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Taking into consideration that the adoption is intended for the best interest of the

child, the legal standing to rescind the adoption decree is given only to the adoptee. The petition
shall be verified and filed by the adoptee who is over eighteen (18) years of age, or with the
assistance of the Department, if he is a minor, or if he is over eighteen (18) years of age but is
incapacitated, by his guardian or counsel as provided under Section 19 of Article VI of R.A. No.
8552. Whatever rights had been vested on the adoptee prior to the rescission of the adoption which
the adopted had decided shall be taken cognizance of. Such vested rights shall not be impaired.
Rescission of adoption can only be availed of by the adoptee (Castro et al. vs. Gregorio et
al., G.R. No. 188801, October 15, 20140. The right to rescind the adoption is not applicable to the
adopter. The adoptee may rescind such adoption under the grounds provided in Article 191 of the
Family Code;
Art. 191. If the adopted is a minor or otherwise incapacitated, the adoption may be
judicially rescinded upon petition of any person authorized by the court or proper
government instrumental acting on his behalf, on the same grounds prescribed for loss or
suspension of parental authority. If the adopted is at least eighteen years of age, he may
petition for judicial rescission of the adoption on the same grounds prescribed for
disinheriting an ascendant.

The grounds for rescission under the Section 19 of Article VI of R.A. No. 8552 which is
the amendment to Article 191 – the amendatory law provides;

Section 19. Rescission of Adoption of the Adoptee. – The petition shall be verified
and filed by the adoptee who is over eighteen (18) years of age, or with the assistance of
the Department, if he is a minor, or if he is over eighteen (18) years of age but is
incapacitated, by his guardian or counsel.

The adoption may be rescinded based on any of the following grounds committed
by the adopter:

1) repeated physical and verbal maltreatment by the adopter despite having undergone
counseling;

2) attempt on the life of the adoptee;

3) sexual assault or violence; or

4) abandonment or failure to comply with parental obligations.

Although the adopter cannot rescind the adoption, he can disinherit the adoptee based on
any of the grounds of disinheritance under Article 919 of the Civil Code.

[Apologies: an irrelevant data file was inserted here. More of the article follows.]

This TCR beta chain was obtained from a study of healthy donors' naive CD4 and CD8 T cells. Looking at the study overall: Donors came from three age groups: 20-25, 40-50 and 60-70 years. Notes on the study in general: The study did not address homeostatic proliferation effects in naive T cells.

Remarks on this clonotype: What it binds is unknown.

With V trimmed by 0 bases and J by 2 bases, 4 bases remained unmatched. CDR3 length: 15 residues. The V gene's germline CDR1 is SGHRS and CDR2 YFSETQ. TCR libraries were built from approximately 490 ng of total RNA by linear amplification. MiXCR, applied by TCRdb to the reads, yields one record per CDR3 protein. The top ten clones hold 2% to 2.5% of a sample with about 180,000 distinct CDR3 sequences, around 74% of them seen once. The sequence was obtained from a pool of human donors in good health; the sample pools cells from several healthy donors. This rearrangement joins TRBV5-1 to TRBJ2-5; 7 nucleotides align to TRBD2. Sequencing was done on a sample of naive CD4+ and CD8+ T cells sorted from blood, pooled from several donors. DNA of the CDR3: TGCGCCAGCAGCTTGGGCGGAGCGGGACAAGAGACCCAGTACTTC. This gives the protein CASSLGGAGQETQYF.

Article 919 of the New Civil Code provides the grounds for disinheriting children
and descendants (grandchildren), legitimate as well as illegitimate.

1) When a child or descendant has been found guilty of an attempt against the life of the
testator, his or her own spouse, descendants or ascendants;

2) When a child or descendant has accused the testator of a crime for which the law
prescribes imprisonment for six years or more, if the accusation groundless;

3) When a child or descendant has been convicted of adultery or concubinage with the
spouse of the testator;

4) When a child or descendant by fraud, violence, intimidation or undue influence causes


the testator to make a will or to change one already made;

5) A refusal without justifiable cause to support the parent or ascendant who disinherits
such child or descendant;

6) Maltreatment of the testator by word or deed, by the child or descendant;

7) When a child or descendant leads a dishonorable or disgraceful life;

8) Conviction of a crime with the penalty of civil interdiction.

Once rescission is granted by the court, the reciprocal rights and obligations of the adopter
and the adoptee to each other shall be extinguished. If the adoptee is a minor or incapacitated, the
parental authority of the biological parents, if known is reinstated. If the adoptee is a foundling or
unknown parent, the legal custody of the Department is restored. Upon the finality of the judgment
of rescission, succession rights of the parties shall return to its status prior to adoption.